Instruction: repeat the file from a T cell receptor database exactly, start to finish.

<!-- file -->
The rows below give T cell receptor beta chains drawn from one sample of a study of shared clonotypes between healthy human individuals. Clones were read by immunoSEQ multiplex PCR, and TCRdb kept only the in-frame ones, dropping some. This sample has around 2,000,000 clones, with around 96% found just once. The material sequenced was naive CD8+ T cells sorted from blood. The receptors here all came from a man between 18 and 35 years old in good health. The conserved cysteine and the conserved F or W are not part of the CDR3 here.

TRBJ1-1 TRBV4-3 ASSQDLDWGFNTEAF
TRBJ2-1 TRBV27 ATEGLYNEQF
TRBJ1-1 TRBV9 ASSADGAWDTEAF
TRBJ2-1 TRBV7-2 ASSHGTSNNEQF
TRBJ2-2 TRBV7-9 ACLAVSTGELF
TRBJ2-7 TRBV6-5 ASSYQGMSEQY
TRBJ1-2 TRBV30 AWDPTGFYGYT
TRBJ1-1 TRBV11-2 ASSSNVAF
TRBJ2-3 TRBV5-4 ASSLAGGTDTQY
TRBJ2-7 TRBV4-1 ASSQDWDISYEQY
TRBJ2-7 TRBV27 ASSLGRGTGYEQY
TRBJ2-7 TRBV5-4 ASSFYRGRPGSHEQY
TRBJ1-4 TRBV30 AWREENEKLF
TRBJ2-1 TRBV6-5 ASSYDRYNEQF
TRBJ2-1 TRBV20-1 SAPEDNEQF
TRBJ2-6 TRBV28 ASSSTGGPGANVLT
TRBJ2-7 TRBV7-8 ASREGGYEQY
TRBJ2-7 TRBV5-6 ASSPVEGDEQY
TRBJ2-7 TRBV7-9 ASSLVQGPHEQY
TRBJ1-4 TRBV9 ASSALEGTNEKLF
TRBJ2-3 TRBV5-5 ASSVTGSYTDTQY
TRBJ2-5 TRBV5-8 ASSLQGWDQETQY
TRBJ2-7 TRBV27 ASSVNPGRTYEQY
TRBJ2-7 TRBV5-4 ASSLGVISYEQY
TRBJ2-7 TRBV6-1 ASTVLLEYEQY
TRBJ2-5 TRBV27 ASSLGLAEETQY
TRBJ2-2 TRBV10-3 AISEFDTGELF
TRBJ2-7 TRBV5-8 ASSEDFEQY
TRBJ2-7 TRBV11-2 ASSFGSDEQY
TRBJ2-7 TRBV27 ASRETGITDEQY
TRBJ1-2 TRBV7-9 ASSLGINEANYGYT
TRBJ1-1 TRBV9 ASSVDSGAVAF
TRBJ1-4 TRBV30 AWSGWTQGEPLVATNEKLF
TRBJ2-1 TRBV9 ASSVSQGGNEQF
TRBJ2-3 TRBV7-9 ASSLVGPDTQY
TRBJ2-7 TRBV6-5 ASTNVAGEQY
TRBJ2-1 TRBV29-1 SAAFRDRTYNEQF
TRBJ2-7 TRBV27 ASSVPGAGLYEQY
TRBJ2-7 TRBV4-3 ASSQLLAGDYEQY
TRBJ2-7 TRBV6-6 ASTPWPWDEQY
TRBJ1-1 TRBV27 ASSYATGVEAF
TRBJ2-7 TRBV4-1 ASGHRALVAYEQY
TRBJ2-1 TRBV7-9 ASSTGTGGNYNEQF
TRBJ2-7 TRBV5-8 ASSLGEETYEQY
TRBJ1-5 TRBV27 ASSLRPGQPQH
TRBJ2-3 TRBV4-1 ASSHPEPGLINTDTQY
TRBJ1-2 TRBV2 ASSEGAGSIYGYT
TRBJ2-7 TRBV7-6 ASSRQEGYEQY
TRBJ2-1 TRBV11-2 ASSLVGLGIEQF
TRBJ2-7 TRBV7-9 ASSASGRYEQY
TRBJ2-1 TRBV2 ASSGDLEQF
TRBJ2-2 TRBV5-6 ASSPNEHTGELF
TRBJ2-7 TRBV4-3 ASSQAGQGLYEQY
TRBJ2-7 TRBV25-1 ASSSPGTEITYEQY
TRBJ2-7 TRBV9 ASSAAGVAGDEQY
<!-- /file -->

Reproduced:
The rows below give T cell receptor beta chains drawn from one sample of a study of shared clonotypes between healthy human individuals. Clones were read by immunoSEQ multiplex PCR, and TCRdb kept only the in-frame ones, dropping some. This sample has around 2,000,000 clones, with around 96% found just once. The material sequenced was naive CD8+ T cells sorted from blood. The receptors here all came from a man between 18 and 35 years old in good health. The conserved cysteine and the conserved F or W are not part of the CDR3 here.

TRBJ1-1 TRBV4-3 ASSQDLDWGFNTEAF
TRBJ2-1 TRBV27 ATEGLYNEQF
TRBJ1-1 TRBV9 ASSADGAWDTEAF
TRBJ2-1 TRBV7-2 ASSHGTSNNEQF
TRBJ2-2 TRBV7-9 ACLAVSTGELF
TRBJ2-7 TRBV6-5 ASSYQGMSEQY
TRBJ1-2 TRBV30 AWDPTGFYGYT
TRBJ1-1 TRBV11-2 ASSSNVAF
TRBJ2-3 TRBV5-4 ASSLAGGTDTQY
TRBJ2-7 TRBV4-1 ASSQDWDISYEQY
TRBJ2-7 TRBV27 ASSLGRGTGYEQY
TRBJ2-7 TRBV5-4 ASSFYRGRPGSHEQY
TRBJ1-4 TRBV30 AWREENEKLF
TRBJ2-1 TRBV6-5 ASSYDRYNEQF
TRBJ2-1 TRBV20-1 SAPEDNEQF
TRBJ2-6 TRBV28 ASSSTGGPGANVLT
TRBJ2-7 TRBV7-8 ASREGGYEQY
TRBJ2-7 TRBV5-6 ASSPVEGDEQY
TRBJ2-7 TRBV7-9 ASSLVQGPHEQY
TRBJ1-4 TRBV9 ASSALEGTNEKLF
TRBJ2-3 TRBV5-5 ASSVTGSYTDTQY
TRBJ2-5 TRBV5-8 ASSLQGWDQETQY
TRBJ2-7 TRBV27 ASSVNPGRTYEQY
TRBJ2-7 TRBV5-4 ASSLGVISYEQY
TRBJ2-7 TRBV6-1 ASTVLLEYEQY
TRBJ2-5 TRBV27 ASSLGLAEETQY
TRBJ2-2 TRBV10-3 AISEFDTGELF
TRBJ2-7 TRBV5-8 ASSEDFEQY
TRBJ2-7 TRBV11-2 ASSFGSDEQY
TRBJ2-7 TRBV27 ASRETGITDEQY
TRBJ1-2 TRBV7-9 ASSLGINEANYGYT
TRBJ1-1 TRBV9 ASSVDSGAVAF
TRBJ1-4 TRBV30 AWSGWTQGEPLVATNEKLF
TRBJ2-1 TRBV9 ASSVSQGGNEQF
TRBJ2-3 TRBV7-9 ASSLVGPDTQY
TRBJ2-7 TRBV6-5 ASTNVAGEQY
TRBJ2-1 TRBV29-1 SAAFRDRTYNEQF
TRBJ2-7 TRBV27 ASSVPGAGLYEQY
TRBJ2-7 TRBV4-3 ASSQLLAGDYEQY
TRBJ2-7 TRBV6-6 ASTPWPWDEQY
TRBJ1-1 TRBV27 ASSYATGVEAF
TRBJ2-7 TRBV4-1 ASGHRALVAYEQY
TRBJ2-1 TRBV7-9 ASSTGTGGNYNEQF
TRBJ2-7 TRBV5-8 ASSLGEETYEQY
TRBJ1-5 TRBV27 ASSLRPGQPQH
TRBJ2-3 TRBV4-1 ASSHPEPGLINTDTQY
TRBJ1-2 TRBV2 ASSEGAGSIYGYT
TRBJ2-7 TRBV7-6 ASSRQEGYEQY
TRBJ2-1 TRBV11-2 ASSLVGLGIEQF
TRBJ2-7 TRBV7-9 ASSASGRYEQY
TRBJ2-1 TRBV2 ASSGDLEQF
TRBJ2-2 TRBV5-6 ASSPNEHTGELF
TRBJ2-7 TRBV4-3 ASSQAGQGLYEQY
TRBJ2-7 TRBV25-1 ASSSPGTEITYEQY
TRBJ2-7 TRBV9 ASSAAGVAGDEQY